Marijuana too important to allow roll back

Jeff Session’s attempts to criminalize marijuana will damage community, should be fought against


OLIVER MCKENNA | The Daily Evergreen

Alexander Spradlin discusses his research on the effects of marijuana on stress levels in users and non-users. His research found that users of marijuana are considerably less stressed even while sober.

JACKSON FERDERER, Opinion editor

Attorney General Jeff Sessions is attempting to roll back marijuana legalization, in direct conflict with state interests. The WSU community, along with the entire state, should fight back against any attempt to take away our weed.

The Obama administration allowed states to legalize recreational marijuana without interference from the federal government. Sessions has rescinded those memos, putting the future of recreational marijuana in Washington and other states in jeopardy.

Whether you use marijuana, there is no denying that legalization has helped Washington. According to KREM News in Spokane, Washington collected over $300 million in taxes and license fees for the 2017 fiscal year. That means millions of dollars are going toward state services, including the Department of Social and Health Services.

WSU received $138,000 from marijuana taxes, according to KREM. Psychology instructor Alexander Spradlin has used some of this money to study the positive and negative effects of the drug.

“There are so many questions out there regarding what people are using it for, what motivates their use, and how well it works for their use,” Spradlin said. “We’re getting money injected into the research and we’re breaking down the stigmas surrounding use.”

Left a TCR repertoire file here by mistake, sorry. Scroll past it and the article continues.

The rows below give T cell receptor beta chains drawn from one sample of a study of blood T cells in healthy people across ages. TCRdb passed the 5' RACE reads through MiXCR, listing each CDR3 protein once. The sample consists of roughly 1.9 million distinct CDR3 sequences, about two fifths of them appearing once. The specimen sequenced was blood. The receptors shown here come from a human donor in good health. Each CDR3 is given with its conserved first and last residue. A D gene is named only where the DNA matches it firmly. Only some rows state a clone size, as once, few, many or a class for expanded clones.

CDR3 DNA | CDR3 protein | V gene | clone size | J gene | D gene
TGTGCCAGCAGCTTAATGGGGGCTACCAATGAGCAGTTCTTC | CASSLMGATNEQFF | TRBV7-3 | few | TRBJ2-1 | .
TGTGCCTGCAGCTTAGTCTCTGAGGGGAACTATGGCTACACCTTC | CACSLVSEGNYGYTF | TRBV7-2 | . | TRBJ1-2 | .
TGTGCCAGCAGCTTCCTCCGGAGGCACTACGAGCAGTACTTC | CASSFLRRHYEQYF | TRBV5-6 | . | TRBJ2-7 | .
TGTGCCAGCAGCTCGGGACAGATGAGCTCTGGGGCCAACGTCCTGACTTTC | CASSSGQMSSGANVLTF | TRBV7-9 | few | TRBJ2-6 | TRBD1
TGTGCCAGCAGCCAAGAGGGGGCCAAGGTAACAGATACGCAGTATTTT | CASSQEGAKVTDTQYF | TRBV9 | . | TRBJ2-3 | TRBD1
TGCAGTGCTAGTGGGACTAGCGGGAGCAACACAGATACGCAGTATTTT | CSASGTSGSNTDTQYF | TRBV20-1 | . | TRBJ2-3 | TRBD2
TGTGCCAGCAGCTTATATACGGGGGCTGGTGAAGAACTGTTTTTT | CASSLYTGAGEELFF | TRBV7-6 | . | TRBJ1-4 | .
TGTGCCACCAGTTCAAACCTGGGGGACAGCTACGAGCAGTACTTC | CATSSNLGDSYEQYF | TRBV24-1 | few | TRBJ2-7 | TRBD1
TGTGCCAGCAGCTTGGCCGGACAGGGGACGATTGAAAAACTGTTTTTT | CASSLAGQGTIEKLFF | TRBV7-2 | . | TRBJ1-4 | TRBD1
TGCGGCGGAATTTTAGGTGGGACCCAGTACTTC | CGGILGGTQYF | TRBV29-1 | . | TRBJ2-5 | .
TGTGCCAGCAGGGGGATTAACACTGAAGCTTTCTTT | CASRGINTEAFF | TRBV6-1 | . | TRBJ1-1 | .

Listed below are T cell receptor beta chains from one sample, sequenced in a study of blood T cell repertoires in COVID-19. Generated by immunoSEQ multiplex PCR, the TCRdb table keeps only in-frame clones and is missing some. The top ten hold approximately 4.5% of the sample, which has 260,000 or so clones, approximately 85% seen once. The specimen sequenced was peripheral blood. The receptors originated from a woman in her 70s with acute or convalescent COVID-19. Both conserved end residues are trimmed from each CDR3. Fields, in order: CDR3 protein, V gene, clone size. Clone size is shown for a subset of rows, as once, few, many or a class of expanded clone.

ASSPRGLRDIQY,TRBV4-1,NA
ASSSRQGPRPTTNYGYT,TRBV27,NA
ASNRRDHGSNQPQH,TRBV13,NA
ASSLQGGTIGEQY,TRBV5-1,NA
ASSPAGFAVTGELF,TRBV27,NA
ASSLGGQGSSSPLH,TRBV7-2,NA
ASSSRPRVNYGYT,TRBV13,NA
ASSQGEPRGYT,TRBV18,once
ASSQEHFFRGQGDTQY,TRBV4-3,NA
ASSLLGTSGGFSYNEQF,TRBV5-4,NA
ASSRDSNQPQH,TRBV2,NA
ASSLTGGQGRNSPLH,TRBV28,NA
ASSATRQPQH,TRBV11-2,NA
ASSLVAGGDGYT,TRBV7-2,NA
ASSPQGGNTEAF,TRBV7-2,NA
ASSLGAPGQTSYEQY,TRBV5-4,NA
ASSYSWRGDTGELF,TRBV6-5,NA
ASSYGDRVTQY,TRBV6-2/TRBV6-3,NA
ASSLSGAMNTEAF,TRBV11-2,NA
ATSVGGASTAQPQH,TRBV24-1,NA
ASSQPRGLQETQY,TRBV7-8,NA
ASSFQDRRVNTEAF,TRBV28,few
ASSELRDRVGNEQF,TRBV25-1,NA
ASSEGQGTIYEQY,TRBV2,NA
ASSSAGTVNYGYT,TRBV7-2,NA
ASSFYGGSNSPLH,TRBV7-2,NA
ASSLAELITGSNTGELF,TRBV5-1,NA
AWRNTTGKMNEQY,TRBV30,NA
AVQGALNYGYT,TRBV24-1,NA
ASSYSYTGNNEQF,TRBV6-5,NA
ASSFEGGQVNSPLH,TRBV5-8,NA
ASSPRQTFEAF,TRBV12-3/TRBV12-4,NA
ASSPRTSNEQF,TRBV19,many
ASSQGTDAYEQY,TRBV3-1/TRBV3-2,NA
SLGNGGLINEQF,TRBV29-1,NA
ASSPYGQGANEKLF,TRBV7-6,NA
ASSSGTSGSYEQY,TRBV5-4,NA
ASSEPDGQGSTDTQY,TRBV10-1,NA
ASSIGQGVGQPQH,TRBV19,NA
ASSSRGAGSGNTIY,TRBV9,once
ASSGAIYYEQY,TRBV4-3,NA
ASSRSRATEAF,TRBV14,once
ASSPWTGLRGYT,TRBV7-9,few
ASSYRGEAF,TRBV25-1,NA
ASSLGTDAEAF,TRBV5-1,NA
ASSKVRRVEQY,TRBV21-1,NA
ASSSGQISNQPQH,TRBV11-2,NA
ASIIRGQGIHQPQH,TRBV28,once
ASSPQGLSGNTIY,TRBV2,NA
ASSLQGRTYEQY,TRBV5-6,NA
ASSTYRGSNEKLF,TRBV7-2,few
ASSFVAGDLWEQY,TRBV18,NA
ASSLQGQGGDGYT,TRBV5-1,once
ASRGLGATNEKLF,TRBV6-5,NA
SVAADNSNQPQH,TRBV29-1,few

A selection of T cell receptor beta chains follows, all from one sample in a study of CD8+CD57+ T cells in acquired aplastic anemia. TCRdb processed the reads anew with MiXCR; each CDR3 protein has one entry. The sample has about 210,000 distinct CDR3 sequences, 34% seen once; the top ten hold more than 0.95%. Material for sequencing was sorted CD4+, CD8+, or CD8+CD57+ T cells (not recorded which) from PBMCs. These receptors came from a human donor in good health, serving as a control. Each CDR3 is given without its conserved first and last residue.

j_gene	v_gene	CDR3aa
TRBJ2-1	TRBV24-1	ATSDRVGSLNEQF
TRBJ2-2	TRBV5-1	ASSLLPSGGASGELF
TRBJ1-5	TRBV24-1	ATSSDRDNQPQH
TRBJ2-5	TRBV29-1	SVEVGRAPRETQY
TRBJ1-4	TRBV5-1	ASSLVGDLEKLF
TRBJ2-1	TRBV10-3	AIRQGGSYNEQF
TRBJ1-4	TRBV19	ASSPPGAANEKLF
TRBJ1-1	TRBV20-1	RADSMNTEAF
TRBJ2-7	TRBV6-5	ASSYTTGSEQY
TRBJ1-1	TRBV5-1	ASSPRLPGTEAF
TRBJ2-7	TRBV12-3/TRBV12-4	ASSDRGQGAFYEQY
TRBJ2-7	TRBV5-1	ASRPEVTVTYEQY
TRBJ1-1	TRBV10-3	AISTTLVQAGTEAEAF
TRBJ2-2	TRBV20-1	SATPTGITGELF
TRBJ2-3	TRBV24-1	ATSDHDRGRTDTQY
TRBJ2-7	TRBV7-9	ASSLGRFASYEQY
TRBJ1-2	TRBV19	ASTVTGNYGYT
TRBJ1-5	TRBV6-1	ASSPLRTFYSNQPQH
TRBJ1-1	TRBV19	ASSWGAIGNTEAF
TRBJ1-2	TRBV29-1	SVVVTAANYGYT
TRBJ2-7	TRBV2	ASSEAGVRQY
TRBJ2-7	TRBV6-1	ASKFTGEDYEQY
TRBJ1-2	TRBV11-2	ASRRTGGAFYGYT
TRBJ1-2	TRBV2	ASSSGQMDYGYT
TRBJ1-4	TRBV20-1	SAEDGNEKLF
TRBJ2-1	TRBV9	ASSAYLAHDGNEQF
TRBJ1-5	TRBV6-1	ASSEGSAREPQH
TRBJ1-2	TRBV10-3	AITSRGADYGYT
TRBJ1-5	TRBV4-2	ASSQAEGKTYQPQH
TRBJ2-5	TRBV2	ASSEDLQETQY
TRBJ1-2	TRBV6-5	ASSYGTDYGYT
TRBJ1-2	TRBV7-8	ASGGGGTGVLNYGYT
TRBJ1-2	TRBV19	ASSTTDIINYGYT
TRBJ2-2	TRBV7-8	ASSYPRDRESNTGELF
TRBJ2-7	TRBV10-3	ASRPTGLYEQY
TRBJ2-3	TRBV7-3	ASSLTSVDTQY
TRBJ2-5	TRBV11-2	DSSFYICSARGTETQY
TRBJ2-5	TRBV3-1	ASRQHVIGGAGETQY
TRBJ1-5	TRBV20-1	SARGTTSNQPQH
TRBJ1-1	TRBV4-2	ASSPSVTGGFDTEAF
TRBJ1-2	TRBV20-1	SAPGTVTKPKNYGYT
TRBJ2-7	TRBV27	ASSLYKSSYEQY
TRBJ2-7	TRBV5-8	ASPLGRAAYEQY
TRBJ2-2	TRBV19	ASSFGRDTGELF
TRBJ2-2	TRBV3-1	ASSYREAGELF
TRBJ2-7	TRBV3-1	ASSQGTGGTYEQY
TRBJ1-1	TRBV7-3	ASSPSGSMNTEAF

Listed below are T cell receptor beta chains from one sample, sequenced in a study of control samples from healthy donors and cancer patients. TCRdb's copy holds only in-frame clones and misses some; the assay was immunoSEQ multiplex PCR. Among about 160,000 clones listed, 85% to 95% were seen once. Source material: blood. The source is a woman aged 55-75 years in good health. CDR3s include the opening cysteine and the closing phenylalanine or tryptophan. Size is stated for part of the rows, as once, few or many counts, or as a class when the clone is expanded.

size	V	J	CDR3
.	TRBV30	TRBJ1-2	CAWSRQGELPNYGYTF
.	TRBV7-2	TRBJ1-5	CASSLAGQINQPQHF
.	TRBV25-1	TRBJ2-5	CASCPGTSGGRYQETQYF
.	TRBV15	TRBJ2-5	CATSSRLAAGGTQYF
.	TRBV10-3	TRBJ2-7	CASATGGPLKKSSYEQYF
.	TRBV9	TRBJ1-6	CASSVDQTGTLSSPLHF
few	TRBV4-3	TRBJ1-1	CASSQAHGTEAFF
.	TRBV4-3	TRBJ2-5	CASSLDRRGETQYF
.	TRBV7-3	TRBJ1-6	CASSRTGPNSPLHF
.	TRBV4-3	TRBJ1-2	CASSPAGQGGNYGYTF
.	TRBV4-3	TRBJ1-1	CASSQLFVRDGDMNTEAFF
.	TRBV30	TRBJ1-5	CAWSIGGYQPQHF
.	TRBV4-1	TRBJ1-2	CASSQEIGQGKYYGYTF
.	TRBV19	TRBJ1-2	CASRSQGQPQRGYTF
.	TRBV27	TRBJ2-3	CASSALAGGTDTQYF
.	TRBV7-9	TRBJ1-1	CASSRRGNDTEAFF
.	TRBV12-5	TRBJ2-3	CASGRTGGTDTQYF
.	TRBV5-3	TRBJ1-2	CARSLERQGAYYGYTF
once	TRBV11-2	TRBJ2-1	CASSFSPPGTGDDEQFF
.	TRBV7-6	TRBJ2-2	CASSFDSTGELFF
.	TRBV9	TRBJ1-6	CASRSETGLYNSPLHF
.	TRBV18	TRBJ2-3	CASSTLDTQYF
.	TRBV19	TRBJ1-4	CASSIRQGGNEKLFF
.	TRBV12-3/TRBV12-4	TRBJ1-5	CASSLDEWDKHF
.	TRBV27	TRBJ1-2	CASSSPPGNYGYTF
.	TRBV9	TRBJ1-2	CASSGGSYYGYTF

Despite the overwhelming benefits of legalization in Washington and other legal states, Jeff Sessions continues to condemn marijuana as a dangerous drug. According to Sessions, marijuana is only “slightly less awful [than heroin].”

Luckily, it is probably too late for Sessions to take away our joints and blunts. Washington Governor Jay Inslee, as well as Washington Attorney General Bob Ferguson, have come out against Sessions’ ruling. California, the most populous state, also recently legalized marijuana.

Spradlin believes there will be enough pushback from the community to keep recreational marijuana legal.

“I think there would be a lot of angry stoners with bongs that they’re wielding as weapons if that took place,” Spradlin said. “It’s so far along at this point, I don’t know how you’d roll it back.”

The threat against legal weed is not as immediate as it might seem, but that does not mean we should sit around and wait for the situation to become dire. If we allow the conversation to continue without our voices, it may not go in our favor.

If you care about state rights, you should care about this issue. If you care about marijuana research, you should care about this issue. If you care about losing millions of dollars in funding for education and health in Washington, you should care about this issue.

Call your representatives. Take to the streets. Don’t let anyone take away your right to smoke a joint.